Startup founders often make bold claims about disrupting entire industries. Dr. Tom X. Lee is one such entrepreneur, but in this particular case, his company is already shaping the future of healthcare.
Dr. Lee is the founder and CEO of One Medical Group, a chain of concierge primary care practices operating under the tagline, “The doctor’s office. Reinvented.”
As a long-time customer, I can attest that this marketing speak isn’t an exaggeration. Feeling unwell? Book a same-day appointment online or via a smartphone app at your nearest doctor’s office, show up, fill out a form or two, and you’ll be seen within minutes.
Above: Dr Tom X Lee, One Medical’s CEO
Dr Lee is a physician-turned-entrepreneur who received an MD from the University of Washington and MBA from Stanford University. “It was pretty clear in my medical training that the goal was to practice old-school medicine,” he said in an interview with VentureBeat.
“I noticed that the system was broken — it was really confusing, patients weren’t happy, doctors weren’t happy,” he explained.
The model proved to resonate with customers, so the group has been opening offices in new markets, including Boston and New York. And today, it just closed its sixth round of funding led by Google Ventures with participation from existing investors, including Benchmark Capital and DAG Ventures.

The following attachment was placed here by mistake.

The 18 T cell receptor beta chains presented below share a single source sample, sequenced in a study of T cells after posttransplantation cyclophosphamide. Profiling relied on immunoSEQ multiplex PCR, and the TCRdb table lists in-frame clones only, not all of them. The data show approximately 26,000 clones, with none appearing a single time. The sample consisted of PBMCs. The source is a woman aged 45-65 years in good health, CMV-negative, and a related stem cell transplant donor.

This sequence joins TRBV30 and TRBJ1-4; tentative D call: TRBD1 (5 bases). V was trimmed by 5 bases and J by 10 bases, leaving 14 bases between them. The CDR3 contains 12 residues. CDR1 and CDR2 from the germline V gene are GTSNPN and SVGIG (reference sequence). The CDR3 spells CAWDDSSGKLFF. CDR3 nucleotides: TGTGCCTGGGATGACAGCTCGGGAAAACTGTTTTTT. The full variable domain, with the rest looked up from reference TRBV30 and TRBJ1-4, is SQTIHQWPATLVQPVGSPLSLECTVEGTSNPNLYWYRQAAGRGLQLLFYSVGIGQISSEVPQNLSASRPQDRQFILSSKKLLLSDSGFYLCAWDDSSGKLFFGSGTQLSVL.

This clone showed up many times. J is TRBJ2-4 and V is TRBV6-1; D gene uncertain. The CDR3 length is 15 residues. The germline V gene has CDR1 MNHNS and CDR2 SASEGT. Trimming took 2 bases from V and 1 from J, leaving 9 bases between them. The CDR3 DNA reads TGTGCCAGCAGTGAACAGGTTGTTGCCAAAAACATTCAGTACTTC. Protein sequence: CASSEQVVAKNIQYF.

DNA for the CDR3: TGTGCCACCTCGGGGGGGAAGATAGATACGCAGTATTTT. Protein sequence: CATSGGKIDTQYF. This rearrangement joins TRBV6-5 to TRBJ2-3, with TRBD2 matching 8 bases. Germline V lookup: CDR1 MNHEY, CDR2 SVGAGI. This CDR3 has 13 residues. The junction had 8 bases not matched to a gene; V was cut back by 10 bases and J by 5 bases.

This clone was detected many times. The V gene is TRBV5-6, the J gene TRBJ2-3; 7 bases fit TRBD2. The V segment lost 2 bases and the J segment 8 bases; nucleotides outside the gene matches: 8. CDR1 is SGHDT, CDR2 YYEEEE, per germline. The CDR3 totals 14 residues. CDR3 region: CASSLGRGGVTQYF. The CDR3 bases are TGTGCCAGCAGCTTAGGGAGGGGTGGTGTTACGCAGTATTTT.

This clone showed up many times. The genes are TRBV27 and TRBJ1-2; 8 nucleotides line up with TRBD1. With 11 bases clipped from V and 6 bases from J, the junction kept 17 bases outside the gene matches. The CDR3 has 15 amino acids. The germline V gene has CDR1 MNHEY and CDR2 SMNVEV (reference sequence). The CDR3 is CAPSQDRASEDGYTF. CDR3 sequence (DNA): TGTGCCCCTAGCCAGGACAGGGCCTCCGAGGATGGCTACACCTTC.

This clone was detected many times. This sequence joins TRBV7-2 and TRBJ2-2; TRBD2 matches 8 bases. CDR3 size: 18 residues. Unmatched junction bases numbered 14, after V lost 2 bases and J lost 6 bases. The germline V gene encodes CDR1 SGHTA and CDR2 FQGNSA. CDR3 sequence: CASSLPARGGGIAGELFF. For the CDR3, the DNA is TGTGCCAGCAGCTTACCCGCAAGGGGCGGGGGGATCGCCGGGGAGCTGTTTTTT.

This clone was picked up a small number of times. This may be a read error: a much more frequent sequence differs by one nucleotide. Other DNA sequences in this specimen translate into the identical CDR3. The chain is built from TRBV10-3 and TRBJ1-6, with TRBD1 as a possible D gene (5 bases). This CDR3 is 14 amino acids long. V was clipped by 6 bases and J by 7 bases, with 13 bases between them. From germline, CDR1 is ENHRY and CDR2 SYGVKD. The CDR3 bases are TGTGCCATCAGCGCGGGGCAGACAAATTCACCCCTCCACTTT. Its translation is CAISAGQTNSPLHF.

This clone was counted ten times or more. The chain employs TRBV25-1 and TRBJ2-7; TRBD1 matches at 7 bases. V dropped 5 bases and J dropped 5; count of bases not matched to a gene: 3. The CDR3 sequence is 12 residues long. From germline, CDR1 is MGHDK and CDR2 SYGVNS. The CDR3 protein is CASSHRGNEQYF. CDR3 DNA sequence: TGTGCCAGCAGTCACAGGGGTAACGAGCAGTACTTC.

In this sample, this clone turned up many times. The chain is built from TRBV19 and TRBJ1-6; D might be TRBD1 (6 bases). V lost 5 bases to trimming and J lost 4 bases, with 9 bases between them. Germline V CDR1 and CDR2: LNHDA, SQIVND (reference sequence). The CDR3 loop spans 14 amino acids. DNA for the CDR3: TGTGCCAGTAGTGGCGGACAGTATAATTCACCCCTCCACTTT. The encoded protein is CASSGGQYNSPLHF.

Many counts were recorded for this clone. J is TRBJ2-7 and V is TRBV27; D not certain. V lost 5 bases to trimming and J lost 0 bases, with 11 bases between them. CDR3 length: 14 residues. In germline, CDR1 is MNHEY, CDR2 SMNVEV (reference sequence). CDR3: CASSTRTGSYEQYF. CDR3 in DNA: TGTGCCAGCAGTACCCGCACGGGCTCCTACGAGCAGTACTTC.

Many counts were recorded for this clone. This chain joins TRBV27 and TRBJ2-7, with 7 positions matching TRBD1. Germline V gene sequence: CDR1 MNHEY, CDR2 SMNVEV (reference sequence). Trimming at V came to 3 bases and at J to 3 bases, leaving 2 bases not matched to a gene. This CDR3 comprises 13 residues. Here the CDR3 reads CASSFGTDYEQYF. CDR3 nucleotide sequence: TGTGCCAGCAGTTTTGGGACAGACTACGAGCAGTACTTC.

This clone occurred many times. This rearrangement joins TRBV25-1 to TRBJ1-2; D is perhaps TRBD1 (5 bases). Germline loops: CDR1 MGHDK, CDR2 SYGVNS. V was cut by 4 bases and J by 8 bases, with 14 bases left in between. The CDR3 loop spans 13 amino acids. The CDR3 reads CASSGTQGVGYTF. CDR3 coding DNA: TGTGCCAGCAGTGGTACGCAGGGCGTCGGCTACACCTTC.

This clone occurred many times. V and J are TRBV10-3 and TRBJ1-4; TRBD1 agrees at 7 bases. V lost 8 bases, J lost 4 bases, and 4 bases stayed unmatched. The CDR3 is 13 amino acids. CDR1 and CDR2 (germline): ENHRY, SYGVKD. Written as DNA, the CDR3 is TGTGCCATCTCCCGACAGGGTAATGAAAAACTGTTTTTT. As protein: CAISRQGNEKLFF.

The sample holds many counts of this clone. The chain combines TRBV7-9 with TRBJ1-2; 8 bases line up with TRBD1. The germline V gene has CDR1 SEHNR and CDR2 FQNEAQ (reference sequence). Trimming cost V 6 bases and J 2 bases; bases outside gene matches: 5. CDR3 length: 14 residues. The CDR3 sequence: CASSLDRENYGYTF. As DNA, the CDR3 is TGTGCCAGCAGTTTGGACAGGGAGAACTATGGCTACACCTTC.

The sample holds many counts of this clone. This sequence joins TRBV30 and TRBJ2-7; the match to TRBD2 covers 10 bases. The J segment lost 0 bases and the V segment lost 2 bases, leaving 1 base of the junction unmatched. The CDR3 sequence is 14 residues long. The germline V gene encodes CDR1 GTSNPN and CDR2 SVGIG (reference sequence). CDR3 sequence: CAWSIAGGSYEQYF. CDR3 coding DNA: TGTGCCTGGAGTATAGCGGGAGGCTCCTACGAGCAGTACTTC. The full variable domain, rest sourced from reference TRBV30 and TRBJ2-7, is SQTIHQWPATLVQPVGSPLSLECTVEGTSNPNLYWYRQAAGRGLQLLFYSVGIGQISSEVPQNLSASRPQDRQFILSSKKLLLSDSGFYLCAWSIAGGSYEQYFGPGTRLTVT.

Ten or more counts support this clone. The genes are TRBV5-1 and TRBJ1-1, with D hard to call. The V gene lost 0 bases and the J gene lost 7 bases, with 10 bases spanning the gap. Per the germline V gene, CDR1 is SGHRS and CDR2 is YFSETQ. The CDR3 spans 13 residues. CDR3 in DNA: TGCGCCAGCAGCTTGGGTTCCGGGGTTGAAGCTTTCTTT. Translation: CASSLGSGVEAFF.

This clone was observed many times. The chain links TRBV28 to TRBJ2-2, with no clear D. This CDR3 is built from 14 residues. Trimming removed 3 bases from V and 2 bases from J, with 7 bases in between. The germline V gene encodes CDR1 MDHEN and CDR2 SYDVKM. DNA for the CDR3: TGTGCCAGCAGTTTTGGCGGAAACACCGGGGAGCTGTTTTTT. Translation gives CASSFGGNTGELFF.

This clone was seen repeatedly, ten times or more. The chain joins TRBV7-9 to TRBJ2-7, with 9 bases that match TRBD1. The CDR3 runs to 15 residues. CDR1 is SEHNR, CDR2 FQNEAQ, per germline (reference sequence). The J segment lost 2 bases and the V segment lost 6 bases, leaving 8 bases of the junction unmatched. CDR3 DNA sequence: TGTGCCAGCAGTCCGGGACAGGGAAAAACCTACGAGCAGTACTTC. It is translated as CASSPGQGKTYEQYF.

One Medical may not be a Silicon Valley startup in the traditional sense, but it has embraced technology from the outset. Patients can use a mobile app to schedule an appointment or refill a prescription, or chat with a doctor via instant message. For this reason, it has been an attractive option for Silicon Valley’s tech investors, and has raised $77 million to date.
Dr. Lee spent six months undercover to root out the biggest flaws with the current system. He worked in a large and unnamed primary care practice in various occupations, including nurse, administrator, physician and secretary. During that time, he learned that doctors are “overburdened” with personel, and held back by paper-based systems.
“What we are trying to do is introduce a small local office solution that has the technology infrastructure of a Kaiser, Mayo Clinic, or University of San Francisco,” he said.
By reducing overhead and administration, the company has also been able to offer medical care at a cheaper rate.
The group accepts almost all insurance plans, including PPOs and HMOs, but asks that customers pay $149 a year to support those who don’t have insurance, and enable the company to invest in new technology. For those without insurance, it costs about $150 a visit, which is still cheaper than most alternatives.
One Medical currently boasts 23 offices around the country with 13 in the SF Bay Area, six in New York, two in Washington, D.C. and one each in Chicago and Boston, and more planned to open this year.
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